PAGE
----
China's Heatwave is Unlikely to Cause Another Power Crunch

A heatwave has sparked power rationing in Sichuan. Will it spread to other parts of China?

Kate Lin 22 August, 2022 | 10:15AM
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The summer heat has been among the most memorable and shocking sights of 2022. It's been extreme in places, and certain countries have been playing catch up just to cope. In the UK, there have been 745 wild fires so far this year, up from 247 in all of 2021. In London last month, fires claimed several houses and put severe pressure on the fire brigade. 

China has been grappling with this phenomenon too. Most recently, a heat wave caused a spike in Sichuan’s power demand. As droughts crippled the hydroelectric power generation the province is reliant on, the authority curtailed electricity supply. Our analysts think the situation is unique to Sichuan because of its dependence on hydropower. They do not expect power rationing to be put in place in other parts of China.

"We don’t expect this to spread across the whole China, potentially just affecting provinces that are experiencing very high temperature," says Chokwai Lee, senior equity analyst at Morningstar. Provinces like Hubei, Hunan, Shandong, Anhui, Xinjiang, Jiangxi and Fujian are among the regions where temperatures exceeded 35 degrees Celsius this summer.

Lee continues: "if the current dry weather persists and continues to affect Sichuan’s hydroelectric generation, those provinces that purchase hydroelectric power from Sichuan may face a supply issue." Other provinces rely less on hydroelectricity, making them more insulated from this power crunch. Additionally, an overall imbalance between demand and supply in China has improved since the winter of 2021 and power supply remains steady, for three reasons.

Zero-Covid Slows Growth

Power consumption goes hand in hand with economic growth – less power is required when economic activities slow, and vice versa.

Domestically, China’s economic output was muted due to its zero-Covid-19 strategy, which included strict lockdowns and frequent testing in order to eradicate new infections.

China is also over the phase when its domestic manufacturing lines helped produce sought-after goods for the world’s new "stay-at-home" economy. As borders reopen, people have moved on from buying electronic devices and turned to spend on services like dine-out and traveling, which has reduced pressure on China’s manufacturing capacity.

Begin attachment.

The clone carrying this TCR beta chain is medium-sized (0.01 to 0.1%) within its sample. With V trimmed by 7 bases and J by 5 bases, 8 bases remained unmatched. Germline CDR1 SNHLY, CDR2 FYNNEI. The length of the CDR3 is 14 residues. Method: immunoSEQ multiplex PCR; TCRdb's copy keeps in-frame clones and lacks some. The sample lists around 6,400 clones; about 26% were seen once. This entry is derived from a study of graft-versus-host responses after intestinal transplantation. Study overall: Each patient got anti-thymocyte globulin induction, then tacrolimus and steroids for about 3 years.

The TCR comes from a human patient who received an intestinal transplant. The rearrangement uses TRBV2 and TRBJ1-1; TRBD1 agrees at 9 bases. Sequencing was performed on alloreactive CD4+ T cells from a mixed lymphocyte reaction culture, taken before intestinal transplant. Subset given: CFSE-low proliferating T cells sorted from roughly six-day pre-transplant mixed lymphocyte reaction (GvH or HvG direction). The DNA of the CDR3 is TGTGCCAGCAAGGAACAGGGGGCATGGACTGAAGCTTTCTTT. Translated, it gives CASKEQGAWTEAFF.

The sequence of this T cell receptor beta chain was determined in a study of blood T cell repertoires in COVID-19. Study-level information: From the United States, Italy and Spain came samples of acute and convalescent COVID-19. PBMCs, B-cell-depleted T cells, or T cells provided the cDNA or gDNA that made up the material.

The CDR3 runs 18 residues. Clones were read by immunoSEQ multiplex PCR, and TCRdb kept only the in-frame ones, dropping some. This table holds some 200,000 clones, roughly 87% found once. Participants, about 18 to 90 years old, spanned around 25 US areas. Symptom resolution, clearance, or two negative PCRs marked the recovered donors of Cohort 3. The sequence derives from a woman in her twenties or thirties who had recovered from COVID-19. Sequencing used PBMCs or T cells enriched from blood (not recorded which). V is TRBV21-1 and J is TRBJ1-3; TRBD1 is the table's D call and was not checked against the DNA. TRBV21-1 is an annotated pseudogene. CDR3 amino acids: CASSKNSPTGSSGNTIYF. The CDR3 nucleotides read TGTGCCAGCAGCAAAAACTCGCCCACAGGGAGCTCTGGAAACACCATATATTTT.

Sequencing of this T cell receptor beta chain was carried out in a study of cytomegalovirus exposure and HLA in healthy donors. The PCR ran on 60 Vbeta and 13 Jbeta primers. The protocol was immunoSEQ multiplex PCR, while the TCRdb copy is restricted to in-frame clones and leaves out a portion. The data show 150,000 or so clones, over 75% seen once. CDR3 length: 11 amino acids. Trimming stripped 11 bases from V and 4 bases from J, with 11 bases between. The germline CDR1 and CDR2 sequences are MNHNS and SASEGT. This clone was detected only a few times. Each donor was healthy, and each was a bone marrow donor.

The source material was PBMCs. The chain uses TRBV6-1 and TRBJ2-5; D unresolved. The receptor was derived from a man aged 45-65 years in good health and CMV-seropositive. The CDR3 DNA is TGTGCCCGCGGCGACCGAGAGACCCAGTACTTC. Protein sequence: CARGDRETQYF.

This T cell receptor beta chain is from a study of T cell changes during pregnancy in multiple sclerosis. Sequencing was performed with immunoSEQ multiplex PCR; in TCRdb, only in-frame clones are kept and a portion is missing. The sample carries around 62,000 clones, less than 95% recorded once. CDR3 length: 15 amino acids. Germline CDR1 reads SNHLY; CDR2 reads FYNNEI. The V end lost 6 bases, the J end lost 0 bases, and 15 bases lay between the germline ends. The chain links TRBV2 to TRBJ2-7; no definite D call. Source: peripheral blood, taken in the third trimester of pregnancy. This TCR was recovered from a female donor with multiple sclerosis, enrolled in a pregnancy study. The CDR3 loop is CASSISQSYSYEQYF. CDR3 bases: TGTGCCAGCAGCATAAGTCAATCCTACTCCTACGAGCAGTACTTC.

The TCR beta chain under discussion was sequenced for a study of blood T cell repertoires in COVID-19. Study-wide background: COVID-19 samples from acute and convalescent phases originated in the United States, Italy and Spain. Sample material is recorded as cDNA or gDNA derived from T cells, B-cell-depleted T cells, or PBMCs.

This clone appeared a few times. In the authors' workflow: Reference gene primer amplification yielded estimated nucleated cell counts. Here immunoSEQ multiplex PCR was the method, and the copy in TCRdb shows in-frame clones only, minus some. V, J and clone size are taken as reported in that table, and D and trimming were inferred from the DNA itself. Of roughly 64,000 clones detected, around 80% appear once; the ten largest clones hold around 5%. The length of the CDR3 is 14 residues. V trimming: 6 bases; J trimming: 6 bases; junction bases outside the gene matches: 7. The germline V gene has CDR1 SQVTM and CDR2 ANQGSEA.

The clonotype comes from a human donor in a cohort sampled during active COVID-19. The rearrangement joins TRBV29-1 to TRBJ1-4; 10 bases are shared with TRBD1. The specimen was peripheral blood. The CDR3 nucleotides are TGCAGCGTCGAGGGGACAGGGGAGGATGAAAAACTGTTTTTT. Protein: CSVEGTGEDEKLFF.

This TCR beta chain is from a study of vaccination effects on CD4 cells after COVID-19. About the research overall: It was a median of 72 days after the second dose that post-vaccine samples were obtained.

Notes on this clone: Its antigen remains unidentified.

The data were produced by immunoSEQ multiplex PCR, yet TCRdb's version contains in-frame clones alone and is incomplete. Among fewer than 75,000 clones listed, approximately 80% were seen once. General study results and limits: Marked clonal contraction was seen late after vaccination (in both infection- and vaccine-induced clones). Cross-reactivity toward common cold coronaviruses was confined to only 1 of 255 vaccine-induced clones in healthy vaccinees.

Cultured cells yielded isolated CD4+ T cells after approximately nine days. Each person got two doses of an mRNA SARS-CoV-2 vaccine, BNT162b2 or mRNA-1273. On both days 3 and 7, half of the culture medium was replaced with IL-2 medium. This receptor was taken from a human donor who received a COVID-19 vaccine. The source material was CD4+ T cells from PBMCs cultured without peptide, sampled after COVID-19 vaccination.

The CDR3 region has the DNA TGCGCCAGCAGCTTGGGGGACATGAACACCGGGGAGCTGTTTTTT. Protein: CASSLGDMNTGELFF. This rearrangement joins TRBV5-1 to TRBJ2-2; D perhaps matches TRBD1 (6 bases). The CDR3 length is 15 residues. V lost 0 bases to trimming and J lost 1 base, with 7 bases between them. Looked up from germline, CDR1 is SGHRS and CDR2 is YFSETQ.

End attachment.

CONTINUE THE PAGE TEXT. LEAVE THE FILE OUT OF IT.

According to the National Bureau of Statistics, China's GDP growth slowed to 0.4% year over year in the second quarter of 2022. In the first half of 2022, nationwide power consumption only rose 2.9% year on year, compared with a growth of 16.2% over the same period in 2021, according to China Electricity Council. Lee says that because of a tepid GDP growth outlook, Morningstar forecasts that China’s full-year power demand growth will fall to 4-6%.

Steadier and Cheaper Coal Supply

Even as demand for electricity reduces, the supply side has also become more favourable since winter 2021.

In light of last year’s power crisis, the Chinese government has loosened its grip on coal-fired plants. Tariffs on different forms of coal products entering China have been scrapped or reduced to stabilise supply. The state’s planner also urged coal miners and power plants to sign medium- and long-term contracts to ensure affordability of coal. Coal output in China rose about 10% year over year in the first half of 2022, supporting electricity supply for a hot summer.

Considering all factors, Lee believes that the dynamic has improved to a large extent and expects the full year supply-demand would be "just slightly tight".  

China Commits to Energy Transition

Russia’s invasion of Ukraine triggered global energy concerns and forced European countries to reconsider future energy sourcing. Our analysts believe China’s power structure has not been affected. Importantly, a shortage in energy elsewhere would not derail the country’s direction in reaching carbon neutrality by 2060.

Although China isn’t directly hit by energy shortage, Lee says the geopolitical conflicts will serve as a reminder to the Chinese government of the strategic importance of energy security. This is also important as China has plans to transition from a coal-reliant power mix to wider use of renewable energy.

While keeping the option of coal-fired electricity generation open, Lee thinks China will not abruptly switch gears to maintain the demand-supply equilibrium. He adds: "As China continues to push forward its pledge to reach carbon neutral and develop renewable energy as a long-term development goal, we feel that the policymakers will avoid any hasty actions, such as abandoning fossil fuels all of a sudden, in the policy implementation stage."

Renewables Down, Oil Names Soar

Carbon peak and neutrality are among the policy priorities of China, which will aim to encourage growth in renewable energy capacity. This will also compel renewable companies to stay in a stage of high capital investment, which in the end will cause cash flows to be very tight in the forthcoming years.

Year-to-date, alternative energy stocks under Morningstar’s research coverage plunged by double-digits. China Datang Corp Renewable Power (01798)’s share price almost halved and is the worst performer among renewable names so far. Electricity and gas providers were also hurt because of softer demand for power.

This goes against a surge in oil prices, which lifted the three oil distributors and products in China. Up-stream oil company CNOOC (00883) saw the biggest jump of 33.9% since the beginning of 2022.

Here’s a look at how our analysts rate China’s energy and utility stocks:

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Kate Lin  is a Data Journalist for Morningstar Asia, and is based in Hong Kong

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